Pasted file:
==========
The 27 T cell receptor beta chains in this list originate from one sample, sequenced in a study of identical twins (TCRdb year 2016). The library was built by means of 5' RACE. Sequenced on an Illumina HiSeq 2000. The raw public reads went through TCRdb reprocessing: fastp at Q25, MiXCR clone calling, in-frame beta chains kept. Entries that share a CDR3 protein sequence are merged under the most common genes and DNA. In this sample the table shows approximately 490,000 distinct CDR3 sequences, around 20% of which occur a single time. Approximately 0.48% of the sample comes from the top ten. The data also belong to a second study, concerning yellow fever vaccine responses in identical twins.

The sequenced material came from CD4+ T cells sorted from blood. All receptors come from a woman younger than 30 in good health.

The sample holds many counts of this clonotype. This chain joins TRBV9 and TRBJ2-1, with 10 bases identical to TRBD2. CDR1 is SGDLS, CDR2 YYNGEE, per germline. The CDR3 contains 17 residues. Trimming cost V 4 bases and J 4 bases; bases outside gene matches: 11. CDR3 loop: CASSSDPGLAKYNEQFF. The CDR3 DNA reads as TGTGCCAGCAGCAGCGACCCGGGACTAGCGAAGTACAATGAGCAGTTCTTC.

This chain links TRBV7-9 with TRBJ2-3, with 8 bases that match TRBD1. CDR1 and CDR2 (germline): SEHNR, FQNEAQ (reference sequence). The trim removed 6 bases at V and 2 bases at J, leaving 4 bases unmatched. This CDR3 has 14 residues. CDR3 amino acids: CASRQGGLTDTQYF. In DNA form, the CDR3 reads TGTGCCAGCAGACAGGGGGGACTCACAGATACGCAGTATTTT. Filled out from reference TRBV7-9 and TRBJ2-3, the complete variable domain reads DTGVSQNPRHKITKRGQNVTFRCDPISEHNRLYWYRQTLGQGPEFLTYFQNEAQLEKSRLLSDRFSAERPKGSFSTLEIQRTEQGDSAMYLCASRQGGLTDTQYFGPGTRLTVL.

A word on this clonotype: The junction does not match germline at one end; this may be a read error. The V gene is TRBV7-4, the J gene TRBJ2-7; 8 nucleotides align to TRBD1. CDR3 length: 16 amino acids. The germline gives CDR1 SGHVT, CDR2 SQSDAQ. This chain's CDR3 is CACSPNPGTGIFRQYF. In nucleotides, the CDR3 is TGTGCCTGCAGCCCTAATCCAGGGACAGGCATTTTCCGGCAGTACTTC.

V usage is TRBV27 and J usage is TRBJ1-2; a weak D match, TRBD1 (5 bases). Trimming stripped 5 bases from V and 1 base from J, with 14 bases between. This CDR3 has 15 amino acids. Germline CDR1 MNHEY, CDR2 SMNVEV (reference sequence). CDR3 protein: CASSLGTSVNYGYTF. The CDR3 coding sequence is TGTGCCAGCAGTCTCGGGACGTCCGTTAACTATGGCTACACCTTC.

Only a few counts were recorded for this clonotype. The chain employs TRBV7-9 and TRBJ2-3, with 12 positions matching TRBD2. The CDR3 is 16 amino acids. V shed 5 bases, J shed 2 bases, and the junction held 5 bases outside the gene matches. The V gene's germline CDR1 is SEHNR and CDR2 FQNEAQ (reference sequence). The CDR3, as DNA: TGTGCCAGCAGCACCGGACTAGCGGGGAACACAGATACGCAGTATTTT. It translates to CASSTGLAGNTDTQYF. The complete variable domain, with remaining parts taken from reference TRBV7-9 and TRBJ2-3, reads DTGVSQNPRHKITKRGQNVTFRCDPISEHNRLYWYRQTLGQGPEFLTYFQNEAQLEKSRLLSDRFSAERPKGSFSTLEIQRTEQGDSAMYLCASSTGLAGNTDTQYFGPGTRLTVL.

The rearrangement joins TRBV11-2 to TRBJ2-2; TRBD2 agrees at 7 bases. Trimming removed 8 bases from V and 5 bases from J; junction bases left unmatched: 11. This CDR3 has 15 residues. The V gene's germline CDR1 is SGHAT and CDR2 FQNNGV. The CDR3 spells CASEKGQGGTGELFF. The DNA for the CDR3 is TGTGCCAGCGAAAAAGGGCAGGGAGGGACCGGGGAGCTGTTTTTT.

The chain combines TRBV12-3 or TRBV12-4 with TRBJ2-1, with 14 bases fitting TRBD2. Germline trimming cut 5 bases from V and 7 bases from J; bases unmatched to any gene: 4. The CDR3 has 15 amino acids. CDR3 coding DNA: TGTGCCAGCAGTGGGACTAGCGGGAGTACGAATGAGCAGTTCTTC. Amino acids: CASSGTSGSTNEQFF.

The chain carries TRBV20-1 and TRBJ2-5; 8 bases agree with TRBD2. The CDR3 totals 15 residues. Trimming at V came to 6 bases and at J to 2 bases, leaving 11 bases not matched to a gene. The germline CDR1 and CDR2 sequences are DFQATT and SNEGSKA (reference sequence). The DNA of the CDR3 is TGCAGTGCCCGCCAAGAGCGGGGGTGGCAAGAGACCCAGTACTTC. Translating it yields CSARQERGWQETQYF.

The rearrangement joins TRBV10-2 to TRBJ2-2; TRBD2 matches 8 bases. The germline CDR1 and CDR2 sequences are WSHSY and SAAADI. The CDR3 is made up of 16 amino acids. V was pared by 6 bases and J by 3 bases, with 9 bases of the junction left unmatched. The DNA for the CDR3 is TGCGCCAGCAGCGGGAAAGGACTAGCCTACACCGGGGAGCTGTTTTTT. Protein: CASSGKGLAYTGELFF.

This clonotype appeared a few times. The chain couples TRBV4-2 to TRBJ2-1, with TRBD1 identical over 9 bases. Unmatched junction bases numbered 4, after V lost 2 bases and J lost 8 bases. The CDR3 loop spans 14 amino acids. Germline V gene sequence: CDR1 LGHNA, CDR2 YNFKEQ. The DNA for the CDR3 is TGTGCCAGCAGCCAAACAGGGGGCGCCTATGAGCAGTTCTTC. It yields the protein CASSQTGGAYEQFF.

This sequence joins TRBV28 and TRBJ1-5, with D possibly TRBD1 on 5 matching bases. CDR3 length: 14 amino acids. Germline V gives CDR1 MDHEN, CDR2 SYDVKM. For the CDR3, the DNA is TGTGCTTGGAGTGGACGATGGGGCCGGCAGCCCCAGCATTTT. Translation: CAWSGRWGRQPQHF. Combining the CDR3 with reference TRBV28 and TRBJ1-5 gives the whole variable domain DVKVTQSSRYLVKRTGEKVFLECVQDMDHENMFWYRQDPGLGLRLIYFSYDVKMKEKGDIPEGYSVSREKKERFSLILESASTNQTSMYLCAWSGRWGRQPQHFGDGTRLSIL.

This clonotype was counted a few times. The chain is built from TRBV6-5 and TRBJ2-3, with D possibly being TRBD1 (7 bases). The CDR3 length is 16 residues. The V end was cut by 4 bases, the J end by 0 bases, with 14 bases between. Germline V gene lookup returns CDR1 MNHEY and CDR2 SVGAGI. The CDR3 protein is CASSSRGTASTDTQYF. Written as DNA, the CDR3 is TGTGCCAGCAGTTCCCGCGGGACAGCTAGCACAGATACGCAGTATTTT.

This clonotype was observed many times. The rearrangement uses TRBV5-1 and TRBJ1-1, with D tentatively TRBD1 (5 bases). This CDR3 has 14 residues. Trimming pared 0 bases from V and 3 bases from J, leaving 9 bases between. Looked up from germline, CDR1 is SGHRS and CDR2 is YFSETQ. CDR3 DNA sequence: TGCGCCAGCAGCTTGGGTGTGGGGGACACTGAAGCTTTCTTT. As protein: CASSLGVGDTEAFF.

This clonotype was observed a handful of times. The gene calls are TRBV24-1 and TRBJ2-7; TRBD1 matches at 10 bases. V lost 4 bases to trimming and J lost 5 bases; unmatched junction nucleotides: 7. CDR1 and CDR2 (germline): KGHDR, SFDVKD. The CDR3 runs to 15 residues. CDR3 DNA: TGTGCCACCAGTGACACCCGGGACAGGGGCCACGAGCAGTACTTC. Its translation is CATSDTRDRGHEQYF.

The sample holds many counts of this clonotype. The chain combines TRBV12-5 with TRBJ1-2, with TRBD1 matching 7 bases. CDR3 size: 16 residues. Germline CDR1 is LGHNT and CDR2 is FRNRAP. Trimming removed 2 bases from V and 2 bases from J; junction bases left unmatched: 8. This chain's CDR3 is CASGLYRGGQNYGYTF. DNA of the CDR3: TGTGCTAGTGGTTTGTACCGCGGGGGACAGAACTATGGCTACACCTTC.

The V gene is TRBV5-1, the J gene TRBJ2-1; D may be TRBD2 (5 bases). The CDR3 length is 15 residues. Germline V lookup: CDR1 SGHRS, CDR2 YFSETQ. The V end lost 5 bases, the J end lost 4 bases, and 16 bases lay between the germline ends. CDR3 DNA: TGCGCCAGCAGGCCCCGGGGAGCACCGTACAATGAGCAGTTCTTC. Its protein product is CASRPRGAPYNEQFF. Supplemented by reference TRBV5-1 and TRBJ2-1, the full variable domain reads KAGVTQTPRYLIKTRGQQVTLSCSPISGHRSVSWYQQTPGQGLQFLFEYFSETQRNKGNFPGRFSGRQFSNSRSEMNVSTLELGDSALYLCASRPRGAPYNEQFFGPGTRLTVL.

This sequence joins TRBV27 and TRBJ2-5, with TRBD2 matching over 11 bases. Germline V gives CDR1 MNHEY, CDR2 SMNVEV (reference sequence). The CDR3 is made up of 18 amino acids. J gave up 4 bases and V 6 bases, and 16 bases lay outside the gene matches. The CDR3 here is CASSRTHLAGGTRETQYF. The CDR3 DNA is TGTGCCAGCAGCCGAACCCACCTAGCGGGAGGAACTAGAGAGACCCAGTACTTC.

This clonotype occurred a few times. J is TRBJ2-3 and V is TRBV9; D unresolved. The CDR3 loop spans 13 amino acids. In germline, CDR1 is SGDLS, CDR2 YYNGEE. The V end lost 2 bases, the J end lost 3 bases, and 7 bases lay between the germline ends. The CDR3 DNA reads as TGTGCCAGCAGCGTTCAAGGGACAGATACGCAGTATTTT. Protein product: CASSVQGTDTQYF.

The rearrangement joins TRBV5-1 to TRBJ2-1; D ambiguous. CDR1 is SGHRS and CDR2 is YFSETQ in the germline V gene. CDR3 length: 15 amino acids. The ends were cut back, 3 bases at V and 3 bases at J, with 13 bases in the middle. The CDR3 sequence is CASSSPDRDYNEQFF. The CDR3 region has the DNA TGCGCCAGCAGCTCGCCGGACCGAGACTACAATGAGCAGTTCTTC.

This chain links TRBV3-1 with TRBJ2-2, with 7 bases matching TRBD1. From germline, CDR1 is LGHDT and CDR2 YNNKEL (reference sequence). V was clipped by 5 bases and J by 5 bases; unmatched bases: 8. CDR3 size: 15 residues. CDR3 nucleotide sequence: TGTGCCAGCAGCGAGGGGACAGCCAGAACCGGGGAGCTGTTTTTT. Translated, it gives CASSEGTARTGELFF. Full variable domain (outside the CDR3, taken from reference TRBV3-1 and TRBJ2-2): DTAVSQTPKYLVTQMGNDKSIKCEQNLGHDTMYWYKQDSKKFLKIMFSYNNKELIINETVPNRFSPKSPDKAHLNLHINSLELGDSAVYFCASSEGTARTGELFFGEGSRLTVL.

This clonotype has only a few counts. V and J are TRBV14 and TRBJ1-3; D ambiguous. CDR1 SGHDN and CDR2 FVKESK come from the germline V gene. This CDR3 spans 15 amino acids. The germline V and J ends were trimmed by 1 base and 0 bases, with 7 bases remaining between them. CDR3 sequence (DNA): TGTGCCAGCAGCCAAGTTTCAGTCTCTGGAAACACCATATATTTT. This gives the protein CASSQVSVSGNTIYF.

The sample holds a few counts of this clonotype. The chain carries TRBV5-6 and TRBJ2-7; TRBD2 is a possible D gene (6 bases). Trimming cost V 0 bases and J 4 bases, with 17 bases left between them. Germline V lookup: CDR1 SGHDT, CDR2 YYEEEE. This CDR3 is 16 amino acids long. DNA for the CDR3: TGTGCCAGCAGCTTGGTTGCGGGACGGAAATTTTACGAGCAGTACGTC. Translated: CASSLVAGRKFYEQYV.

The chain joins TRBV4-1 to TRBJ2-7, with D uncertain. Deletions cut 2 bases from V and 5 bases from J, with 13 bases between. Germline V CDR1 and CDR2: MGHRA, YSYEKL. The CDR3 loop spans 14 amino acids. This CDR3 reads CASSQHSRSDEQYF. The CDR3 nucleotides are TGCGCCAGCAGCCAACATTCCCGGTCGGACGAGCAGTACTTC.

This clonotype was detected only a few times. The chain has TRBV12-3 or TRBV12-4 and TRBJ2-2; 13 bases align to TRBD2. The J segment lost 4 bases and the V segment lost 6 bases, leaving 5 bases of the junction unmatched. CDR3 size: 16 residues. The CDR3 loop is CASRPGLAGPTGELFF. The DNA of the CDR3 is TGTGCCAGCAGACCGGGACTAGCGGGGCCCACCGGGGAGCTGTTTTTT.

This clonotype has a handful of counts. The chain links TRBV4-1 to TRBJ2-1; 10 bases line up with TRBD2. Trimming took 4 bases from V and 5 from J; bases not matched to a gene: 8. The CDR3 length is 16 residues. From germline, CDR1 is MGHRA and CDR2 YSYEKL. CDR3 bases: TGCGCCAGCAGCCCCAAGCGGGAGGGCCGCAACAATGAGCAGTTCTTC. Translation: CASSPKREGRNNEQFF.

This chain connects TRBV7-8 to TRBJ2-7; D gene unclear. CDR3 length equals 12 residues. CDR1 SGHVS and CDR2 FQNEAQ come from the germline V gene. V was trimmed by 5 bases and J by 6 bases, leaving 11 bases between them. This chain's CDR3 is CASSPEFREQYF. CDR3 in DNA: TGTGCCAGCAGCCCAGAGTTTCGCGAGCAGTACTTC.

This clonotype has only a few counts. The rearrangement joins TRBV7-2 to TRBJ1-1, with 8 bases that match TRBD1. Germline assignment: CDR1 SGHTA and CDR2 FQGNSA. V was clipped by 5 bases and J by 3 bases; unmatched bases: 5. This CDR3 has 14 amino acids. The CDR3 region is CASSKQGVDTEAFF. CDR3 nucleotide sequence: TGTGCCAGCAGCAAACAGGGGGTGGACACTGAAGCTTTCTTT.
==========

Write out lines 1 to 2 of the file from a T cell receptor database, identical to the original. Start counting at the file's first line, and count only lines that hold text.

The 27 T cell receptor beta chains in this list originate from one sample, sequenced in a study of identical twins (TCRdb year 2016). The library was built by means of 5' RACE. Sequenced on an Illumina HiSeq 2000. The raw public reads went through TCRdb reprocessing: fastp at Q25, MiXCR clone calling, in-frame beta chains kept. Entries that share a CDR3 protein sequence are merged under the most common genes and DNA. In this sample the table shows approximately 490,000 distinct CDR3 sequences, around 20% of which occur a single time. Approximately 0.48% of the sample comes from the top ten. The data also belong to a second study, concerning yellow fever vaccine responses in identical twins.

The sequenced material came from CD4+ T cells sorted from blood. All receptors come from a woman younger than 30 in good health.